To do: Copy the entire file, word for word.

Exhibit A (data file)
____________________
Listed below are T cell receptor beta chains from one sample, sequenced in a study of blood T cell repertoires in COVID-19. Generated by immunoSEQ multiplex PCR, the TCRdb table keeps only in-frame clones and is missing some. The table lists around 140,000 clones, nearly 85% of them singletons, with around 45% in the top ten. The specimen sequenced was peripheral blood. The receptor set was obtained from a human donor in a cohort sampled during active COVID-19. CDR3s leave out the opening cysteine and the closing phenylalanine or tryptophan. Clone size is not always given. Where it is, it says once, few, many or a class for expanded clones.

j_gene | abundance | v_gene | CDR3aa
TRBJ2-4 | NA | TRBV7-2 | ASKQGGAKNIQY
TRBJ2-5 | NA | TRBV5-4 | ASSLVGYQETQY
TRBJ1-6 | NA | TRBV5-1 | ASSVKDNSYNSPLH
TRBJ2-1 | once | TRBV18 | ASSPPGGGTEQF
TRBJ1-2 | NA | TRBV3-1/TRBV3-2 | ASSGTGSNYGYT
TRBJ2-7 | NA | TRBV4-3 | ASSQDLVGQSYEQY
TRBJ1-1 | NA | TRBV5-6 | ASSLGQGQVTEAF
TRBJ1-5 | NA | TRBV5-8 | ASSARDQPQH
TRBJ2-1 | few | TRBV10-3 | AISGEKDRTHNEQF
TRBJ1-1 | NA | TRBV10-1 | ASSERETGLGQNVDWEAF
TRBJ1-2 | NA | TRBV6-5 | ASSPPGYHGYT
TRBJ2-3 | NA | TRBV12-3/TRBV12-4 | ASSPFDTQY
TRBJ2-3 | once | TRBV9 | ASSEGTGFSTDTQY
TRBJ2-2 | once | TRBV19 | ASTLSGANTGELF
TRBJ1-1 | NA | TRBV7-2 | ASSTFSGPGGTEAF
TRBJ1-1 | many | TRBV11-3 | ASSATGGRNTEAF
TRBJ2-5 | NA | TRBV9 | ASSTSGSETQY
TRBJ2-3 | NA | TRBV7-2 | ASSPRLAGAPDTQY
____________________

Listed below are T cell receptor beta chains from one sample, sequenced in a study of blood T cell repertoires in COVID-19. Generated by immunoSEQ multiplex PCR, the TCRdb table keeps only in-frame clones and is missing some. The table lists around 140,000 clones, nearly 85% of them singletons, with around 45% in the top ten. The specimen sequenced was peripheral blood. The receptor set was obtained from a human donor in a cohort sampled during active COVID-19. CDR3s leave out the opening cysteine and the closing phenylalanine or tryptophan. Clone size is not always given. Where it is, it says once, few, many or a class for expanded clones.

j_gene | abundance | v_gene | CDR3aa
TRBJ2-4 | NA | TRBV7-2 | ASKQGGAKNIQY
TRBJ2-5 | NA | TRBV5-4 | ASSLVGYQETQY
TRBJ1-6 | NA | TRBV5-1 | ASSVKDNSYNSPLH
TRBJ2-1 | once | TRBV18 | ASSPPGGGTEQF
TRBJ1-2 | NA | TRBV3-1/TRBV3-2 | ASSGTGSNYGYT
TRBJ2-7 | NA | TRBV4-3 | ASSQDLVGQSYEQY
TRBJ1-1 | NA | TRBV5-6 | ASSLGQGQVTEAF
TRBJ1-5 | NA | TRBV5-8 | ASSARDQPQH
TRBJ2-1 | few | TRBV10-3 | AISGEKDRTHNEQF
TRBJ1-1 | NA | TRBV10-1 | ASSERETGLGQNVDWEAF
TRBJ1-2 | NA | TRBV6-5 | ASSPPGYHGYT
TRBJ2-3 | NA | TRBV12-3/TRBV12-4 | ASSPFDTQY
TRBJ2-3 | once | TRBV9 | ASSEGTGFSTDTQY
TRBJ2-2 | once | TRBV19 | ASTLSGANTGELF
TRBJ1-1 | NA | TRBV7-2 | ASSTFSGPGGTEAF
TRBJ1-1 | many | TRBV11-3 | ASSATGGRNTEAF
TRBJ2-5 | NA | TRBV9 | ASSTSGSETQY
TRBJ2-3 | NA | TRBV7-2 | ASSPRLAGAPDTQY